and that the Tuesday issue has been
given up.
Will Out Expenses
The two papers that have been
published at Halley, Idaho, have been
consolidated and are now coming out
as The Wood River Times Crews
Miner, the name being long enough
to provoke a fracture.
A Cry for Mora
The Twin Falls Chronicle has sent
out the S. O. S. call for 500 sub
scribers for its weekly publication at
50 cents a year to put with what they
already have at $2.00 a year.
Proposed Newspaper Falls
The Nonpartisan league of Idaho
has been working for several weeks
to organize and finance a daily paper
at Boise, with W. G. Sholz as editor.
It is now announced that they were
unable to raise the $100,000 neces
sary to start it or to provide for the
operating expense of $100 a day. An
other effort to start such a paper at
Caldwell seems also to have failed
for the present. v
Revival in Bingham News
C. Dugdale of Caldwell, one of the
Nonpartisan organizers who was
sent into Bingham county to sell
stoek or shares in the Bingham
County News last October,
at Blackfoot for the past
conference with James Pendlebury
and farmers of the county regarding
the financing of the paper.
a been
eek in
Willy* - Knight seven - passenger car, re
painted and overhauled. Will take good
Ford as part payment. See
E. M. Athay at Yellowstone Motor
railroad securities, the prospect ot
government ownership and operation,
which would relieve him of risk and
make his income stable and secure,
may be attractive.
Incompetible With American System
"From the national point of view,
however, I consider government
ownership and operation as gravely
and far-reaching deterimental so
cially, economically and politically.
It is incompetible with our system
and methods of government and wnn
the genius of American institutions.
"It would mean lessened efficiency
and lead to stagnation and retrogres
sion. It would mean the setting up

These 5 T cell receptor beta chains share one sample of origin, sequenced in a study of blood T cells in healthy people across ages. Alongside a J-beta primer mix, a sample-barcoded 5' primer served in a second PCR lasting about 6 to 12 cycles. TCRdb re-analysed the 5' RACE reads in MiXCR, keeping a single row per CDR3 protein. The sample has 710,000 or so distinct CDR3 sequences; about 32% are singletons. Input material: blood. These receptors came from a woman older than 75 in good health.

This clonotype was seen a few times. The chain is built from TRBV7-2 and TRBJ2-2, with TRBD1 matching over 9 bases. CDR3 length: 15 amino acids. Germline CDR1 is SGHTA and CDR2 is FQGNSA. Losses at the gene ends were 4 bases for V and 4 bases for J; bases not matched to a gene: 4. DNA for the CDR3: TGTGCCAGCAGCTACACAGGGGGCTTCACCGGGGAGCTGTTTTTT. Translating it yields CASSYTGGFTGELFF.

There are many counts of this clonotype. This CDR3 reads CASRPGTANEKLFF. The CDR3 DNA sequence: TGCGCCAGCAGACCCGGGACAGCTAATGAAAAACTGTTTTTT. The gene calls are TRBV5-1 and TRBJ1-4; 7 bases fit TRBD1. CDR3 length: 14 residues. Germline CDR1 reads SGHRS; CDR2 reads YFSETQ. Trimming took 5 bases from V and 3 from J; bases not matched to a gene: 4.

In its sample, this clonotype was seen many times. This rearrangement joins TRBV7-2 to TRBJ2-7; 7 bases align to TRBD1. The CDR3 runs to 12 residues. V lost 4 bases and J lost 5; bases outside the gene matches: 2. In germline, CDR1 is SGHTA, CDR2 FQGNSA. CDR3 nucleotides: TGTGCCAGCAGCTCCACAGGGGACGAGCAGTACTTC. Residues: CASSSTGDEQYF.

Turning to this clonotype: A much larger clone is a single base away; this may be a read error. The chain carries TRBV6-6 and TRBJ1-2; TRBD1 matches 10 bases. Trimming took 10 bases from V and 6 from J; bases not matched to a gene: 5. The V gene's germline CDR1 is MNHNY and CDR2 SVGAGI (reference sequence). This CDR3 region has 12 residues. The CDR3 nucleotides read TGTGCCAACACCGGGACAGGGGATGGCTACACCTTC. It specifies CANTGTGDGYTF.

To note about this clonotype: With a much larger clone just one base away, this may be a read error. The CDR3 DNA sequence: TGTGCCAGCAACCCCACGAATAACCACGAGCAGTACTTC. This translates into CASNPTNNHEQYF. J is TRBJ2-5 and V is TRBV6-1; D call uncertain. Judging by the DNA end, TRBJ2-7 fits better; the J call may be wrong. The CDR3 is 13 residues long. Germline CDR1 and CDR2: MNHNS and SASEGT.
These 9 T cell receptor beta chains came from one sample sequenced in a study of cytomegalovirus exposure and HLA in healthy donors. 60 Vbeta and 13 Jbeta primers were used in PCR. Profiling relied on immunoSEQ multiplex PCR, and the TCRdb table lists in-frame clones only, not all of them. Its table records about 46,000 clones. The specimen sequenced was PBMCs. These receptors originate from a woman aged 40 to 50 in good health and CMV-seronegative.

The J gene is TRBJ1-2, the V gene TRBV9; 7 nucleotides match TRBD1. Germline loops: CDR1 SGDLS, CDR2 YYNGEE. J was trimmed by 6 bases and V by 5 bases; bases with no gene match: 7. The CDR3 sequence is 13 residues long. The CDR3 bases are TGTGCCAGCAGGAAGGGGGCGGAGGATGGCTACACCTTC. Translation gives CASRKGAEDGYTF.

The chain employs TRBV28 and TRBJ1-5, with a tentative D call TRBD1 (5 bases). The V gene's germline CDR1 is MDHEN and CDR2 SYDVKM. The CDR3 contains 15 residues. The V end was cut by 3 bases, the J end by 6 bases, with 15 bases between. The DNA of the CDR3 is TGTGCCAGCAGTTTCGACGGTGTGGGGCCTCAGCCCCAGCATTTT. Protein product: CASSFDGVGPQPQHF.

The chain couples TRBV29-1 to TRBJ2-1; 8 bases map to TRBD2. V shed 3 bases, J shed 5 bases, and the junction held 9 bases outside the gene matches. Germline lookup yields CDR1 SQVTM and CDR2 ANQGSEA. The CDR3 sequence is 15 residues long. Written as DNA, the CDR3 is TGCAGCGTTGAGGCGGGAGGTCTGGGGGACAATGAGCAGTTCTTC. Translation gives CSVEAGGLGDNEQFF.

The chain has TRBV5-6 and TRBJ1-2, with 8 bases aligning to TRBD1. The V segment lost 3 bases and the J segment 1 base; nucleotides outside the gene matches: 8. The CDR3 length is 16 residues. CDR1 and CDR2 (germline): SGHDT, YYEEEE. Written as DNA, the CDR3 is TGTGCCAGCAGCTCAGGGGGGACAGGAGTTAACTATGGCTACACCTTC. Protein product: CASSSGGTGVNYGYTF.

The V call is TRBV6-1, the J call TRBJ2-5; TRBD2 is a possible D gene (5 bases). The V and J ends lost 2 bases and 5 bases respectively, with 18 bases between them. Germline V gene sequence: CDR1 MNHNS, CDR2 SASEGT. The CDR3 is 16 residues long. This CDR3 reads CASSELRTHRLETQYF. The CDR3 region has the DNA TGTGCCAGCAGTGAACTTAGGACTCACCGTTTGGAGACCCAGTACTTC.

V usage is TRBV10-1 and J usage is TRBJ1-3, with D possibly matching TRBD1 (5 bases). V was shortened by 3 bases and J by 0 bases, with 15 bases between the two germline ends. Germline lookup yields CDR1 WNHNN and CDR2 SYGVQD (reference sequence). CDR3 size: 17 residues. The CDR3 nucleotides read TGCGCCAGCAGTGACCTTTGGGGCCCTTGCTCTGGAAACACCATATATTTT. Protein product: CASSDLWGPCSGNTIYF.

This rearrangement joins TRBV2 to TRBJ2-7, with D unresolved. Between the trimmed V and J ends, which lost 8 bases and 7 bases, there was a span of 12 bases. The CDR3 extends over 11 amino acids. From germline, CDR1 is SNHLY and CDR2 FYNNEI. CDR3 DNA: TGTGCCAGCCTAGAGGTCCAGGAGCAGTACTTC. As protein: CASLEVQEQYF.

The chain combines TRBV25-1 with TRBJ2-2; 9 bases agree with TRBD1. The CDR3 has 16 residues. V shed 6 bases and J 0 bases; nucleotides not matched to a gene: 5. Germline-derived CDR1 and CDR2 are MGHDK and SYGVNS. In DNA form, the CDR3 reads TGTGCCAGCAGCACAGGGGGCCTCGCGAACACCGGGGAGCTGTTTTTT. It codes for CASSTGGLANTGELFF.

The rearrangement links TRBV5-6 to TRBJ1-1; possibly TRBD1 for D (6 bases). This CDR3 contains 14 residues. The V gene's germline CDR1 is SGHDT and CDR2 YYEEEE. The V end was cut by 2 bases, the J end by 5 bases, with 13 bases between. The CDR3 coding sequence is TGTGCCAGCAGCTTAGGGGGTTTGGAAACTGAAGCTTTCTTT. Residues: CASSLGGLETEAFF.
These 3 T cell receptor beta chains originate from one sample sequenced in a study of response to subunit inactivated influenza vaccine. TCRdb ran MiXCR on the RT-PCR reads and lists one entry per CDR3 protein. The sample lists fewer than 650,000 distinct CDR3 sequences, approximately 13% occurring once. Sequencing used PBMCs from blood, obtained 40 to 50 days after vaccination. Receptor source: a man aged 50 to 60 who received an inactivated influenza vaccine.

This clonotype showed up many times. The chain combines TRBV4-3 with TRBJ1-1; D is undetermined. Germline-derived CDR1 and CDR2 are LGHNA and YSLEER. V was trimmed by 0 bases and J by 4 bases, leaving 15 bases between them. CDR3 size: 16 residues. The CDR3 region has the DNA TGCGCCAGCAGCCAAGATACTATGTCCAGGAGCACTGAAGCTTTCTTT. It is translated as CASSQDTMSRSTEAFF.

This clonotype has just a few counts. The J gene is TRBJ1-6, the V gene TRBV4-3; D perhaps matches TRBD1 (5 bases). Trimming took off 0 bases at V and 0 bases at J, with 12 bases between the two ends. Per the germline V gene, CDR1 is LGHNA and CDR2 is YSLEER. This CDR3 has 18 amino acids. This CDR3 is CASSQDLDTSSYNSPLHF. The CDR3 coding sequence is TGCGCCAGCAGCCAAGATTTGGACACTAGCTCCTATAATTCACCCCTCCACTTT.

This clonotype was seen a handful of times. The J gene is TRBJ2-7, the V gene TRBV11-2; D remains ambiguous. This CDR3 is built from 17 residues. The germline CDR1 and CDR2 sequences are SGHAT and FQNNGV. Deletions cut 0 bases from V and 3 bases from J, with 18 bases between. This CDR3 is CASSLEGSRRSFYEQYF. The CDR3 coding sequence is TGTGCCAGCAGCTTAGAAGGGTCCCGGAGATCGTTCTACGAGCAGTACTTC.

of a huge bureaucratic machine, po
litical wire-pulling and log-rolling,
largely increased cost to the mer
chant and farmer, indeed largely in
creased cost all around, and many
other evils.
"We are in the fortunate situation
of being able thru constructive leg
islation providing, among other
things, for strong, but not strangling
government regulation and super
vision to correct such short comings
in the system and methods of private
railroad management as experience
has disclosed and to secure for the
public practically all the tangible ad
vantages which are claimed in favor
of government operation without de
priving the nation of the inestimable
advantage of private initiative and
enterpdise and competitive service.

The Red Cross rooms are open for
business each afternoon now and
much work can be done with the re
lief division,
chairman of this division, urges all
ladies who can and will come out
any afternoon and help, to do so, as
there is much work to be finished -up
Mrs. Jackman, the
The morning train No. 31, which
has been scheduled at 8.15 will bo
due at 7.55.
The evening train No. 29 has also
changed time from 7.30 and will
hereafter arrive at 7.48.
The annual stockholders' meeting
of the Seeger-Bundlie company is
slated to be held on Monday even
ing, Jan. 6, at the store.
The company's business is said to
have increased in 1918 greatly over
that of IS:7.
Our Community
Loses Once Again
Rooming House Proprietor hu De
parted and left With ns Numer
ous Bad Accounts
Mrs. F. Keys manager of the Key
stone rooming house on North Main
street for 1918, has departed, leav
ing many business matters unsettled.
Many firms In Blackfoot are testify
ing to her unreliability in business,
and it is said that the unpaid bills
she left run into thousands of dollars.
Just how she managed to get into so
many people for whatever sums she
left unpaid, forms an interesting
chapter and an interesting lesson for
easy-marks who go on extending
credit to strangers until the end of
the season or the end of the year
without taking security or compar
ing notes with other business peoplo
to see who is In the line of non
A person seeking to verify the re
ported total of $6000 would pro
bably have to go out of town to find
all the Items. It is said that some
Salt Lake parties have been here
looking after goods she had bought
of them on time, and report has it
that she was in debt to people scat
tered from Blackfoot to Salt Lake
and on some rather ingenious trans
Not long ago we reported the un
expected departure of Boyd Mont
gomery, who left debts amounting to
nearly $2000, but if reports are true,
Mrs. Keys out-boyded the boy. There
are others in the community no more
conscientious than the two mentioned
and it is worth while for the busi
ness people to be finding out which
ones they are and anchoring some of
their claims.